Norman’s Farm Market has been serving the greater Washington D.C. area delicious local produce since its start in 1987, but it wasn’t until 2007 that they launched a CSA.
“We wanted to solve one of the biggest problems we have in the farm market business: busy times of year, and times of year that were not busy at all,” explains John Norman, who owns and operates the market with his brother, Jeff, and wife, Eris. “The idea of the CSA and the subscription program was to bring in revenues during the winter months, and fulfill during the summer when we were running our markets. That would level our cash flow and make things much less stressful and more manageable.”
The CSA program quickly grew from 10 members in the first year to the current subscriber base of around 1,000 shares per week. Of those, about half signed on within a month of Norman’s adopting Per Diem. Read on to hear their story.
When Norman’s first launched their CSA, they adopted a standard model—members paid a weekly fee and picked up a pre-stocked box of produce. The problem was that no share could please every single customer, since people have different preferences and diets.
“We knew that customizing was going to be important,” says Norman. “We thought, what if people packed their own box?”
He and his family grouped items into tiers according to cost, and each subscriber could choose a certain number of items from each tier. According to Norman, that’s when the CSA program “exploded.”
This CSA fulfillment model complements business from customers who drop in for one-time shopping, because the latter tend to spend big on things like corn, melon, and peaches, while subscribers round out those top-sellers with lettuce and kale. Without the CSA, Norman says, “we would have lost money.” At the end of the day, Norman’s is left with empty tables.
In fact, CSA subscriptions helped Norman’s take full control of their business and become farmers in their own right. In the beginning, they were working with other local farms and selling retail. But with help from CSA members who paid for five years of shares up front, the Normans were able to buy their own land and start farming themselves.
Subscribers have boosted the business in other ways, too. Initially, the CSA was a summer business that ran May through October, and since all of the money came in during that season, Norman’s had to carry significant expenses. With the CSA program, subscribers paid in December for product that could be fulfilled in May, “opening up a whole new realm.” With that guaranteed income, Norman’s can afford to run its program all year long, and today, about 20% of subscribers are year-round members.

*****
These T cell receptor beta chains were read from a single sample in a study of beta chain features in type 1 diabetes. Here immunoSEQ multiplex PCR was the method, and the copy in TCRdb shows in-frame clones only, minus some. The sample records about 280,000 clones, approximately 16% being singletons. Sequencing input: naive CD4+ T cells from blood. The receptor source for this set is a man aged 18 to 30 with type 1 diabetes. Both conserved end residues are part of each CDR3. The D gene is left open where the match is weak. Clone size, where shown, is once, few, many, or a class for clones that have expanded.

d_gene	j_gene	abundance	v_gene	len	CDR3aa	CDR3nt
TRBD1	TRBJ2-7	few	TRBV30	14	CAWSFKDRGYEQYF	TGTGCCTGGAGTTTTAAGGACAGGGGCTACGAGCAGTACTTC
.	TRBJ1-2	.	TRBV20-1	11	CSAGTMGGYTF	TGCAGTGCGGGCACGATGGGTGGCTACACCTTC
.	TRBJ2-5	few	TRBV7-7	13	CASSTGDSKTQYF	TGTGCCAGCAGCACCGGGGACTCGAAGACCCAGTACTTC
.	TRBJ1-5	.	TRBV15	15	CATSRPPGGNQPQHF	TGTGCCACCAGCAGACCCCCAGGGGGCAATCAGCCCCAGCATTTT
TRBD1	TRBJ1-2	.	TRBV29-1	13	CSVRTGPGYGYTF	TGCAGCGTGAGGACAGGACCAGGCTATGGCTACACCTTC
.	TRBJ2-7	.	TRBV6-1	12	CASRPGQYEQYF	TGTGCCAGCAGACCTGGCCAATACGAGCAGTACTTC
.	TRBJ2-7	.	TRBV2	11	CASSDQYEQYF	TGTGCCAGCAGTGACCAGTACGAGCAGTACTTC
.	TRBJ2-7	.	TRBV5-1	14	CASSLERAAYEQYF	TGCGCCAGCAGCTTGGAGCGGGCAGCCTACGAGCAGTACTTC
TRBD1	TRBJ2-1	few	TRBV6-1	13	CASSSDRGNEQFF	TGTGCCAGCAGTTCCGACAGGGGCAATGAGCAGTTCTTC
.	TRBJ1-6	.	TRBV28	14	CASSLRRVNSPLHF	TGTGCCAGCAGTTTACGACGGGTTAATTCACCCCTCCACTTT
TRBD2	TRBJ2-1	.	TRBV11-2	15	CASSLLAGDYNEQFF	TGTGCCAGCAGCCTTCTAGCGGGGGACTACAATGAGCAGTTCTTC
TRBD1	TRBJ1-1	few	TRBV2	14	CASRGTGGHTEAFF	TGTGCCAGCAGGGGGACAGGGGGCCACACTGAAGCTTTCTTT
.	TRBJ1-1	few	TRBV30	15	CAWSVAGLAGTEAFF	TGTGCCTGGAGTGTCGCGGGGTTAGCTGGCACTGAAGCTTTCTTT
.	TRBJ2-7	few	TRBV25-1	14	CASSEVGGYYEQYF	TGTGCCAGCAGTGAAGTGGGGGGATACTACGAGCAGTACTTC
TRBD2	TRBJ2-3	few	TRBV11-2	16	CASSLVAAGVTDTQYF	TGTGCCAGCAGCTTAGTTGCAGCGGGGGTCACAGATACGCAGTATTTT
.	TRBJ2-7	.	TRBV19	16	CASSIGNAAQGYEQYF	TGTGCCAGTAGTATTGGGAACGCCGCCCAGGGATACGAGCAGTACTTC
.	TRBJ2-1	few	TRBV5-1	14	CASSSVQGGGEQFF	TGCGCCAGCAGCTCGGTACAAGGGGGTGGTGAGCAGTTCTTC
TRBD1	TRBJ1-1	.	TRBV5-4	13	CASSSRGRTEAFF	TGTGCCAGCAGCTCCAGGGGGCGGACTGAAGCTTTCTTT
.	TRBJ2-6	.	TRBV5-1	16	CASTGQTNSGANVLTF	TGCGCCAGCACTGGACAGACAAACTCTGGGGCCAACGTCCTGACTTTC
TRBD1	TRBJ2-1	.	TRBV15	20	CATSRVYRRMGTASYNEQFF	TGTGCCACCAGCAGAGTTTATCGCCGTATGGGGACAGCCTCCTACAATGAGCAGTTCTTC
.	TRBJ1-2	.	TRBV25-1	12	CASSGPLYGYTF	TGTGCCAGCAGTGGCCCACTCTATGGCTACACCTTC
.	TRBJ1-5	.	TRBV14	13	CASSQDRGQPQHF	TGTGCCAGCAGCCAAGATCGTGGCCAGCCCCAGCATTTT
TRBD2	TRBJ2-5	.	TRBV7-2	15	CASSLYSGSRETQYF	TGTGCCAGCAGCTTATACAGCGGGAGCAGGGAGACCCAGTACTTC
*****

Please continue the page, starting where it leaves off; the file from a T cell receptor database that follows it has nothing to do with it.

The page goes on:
Additionally, Norman’s has more opportunities to generate revenue with the flexibility of Per Diem. The software allows customers to “subscribe” on a rolling basis, in which they’re automatically charged for their next purchase, so people can shop week to week instead of committing to an entire season. CSA add-ons, including a dozen eggs, offer upsell potential. Selling 12 months of the year and building incremental revenue gives Norman’s financial stability in a hyper-seasonal business.
The build-your-own-box model at Norman’s creates a special kind of connection between CSA customers. “People are developing relationships,” Norman explains. “It lends itself to recipe sharings. Kids get in on selecting produce—it’s much more interactive and dynamic.”
As farmers, the Norman’s team plays an important role in the community, providing food to neighbors. But without a storefront or permanent space, keeping in touch with that community can be challenging. That’s why they use tools like their e-commerce platform, newsletters, and email reminders to communicate. They even have a private member-run social media page that shares recipes and health tips.
That’s a community that newcomers often see and want to be a part of. Some customers who visit the stand convert to CSA members, thanks to member-only perks such as discounts and special offers. Norman says, “As we design and expand the business, we have to look at it from the customers’ perspective and think about how they stay engaged and connected.”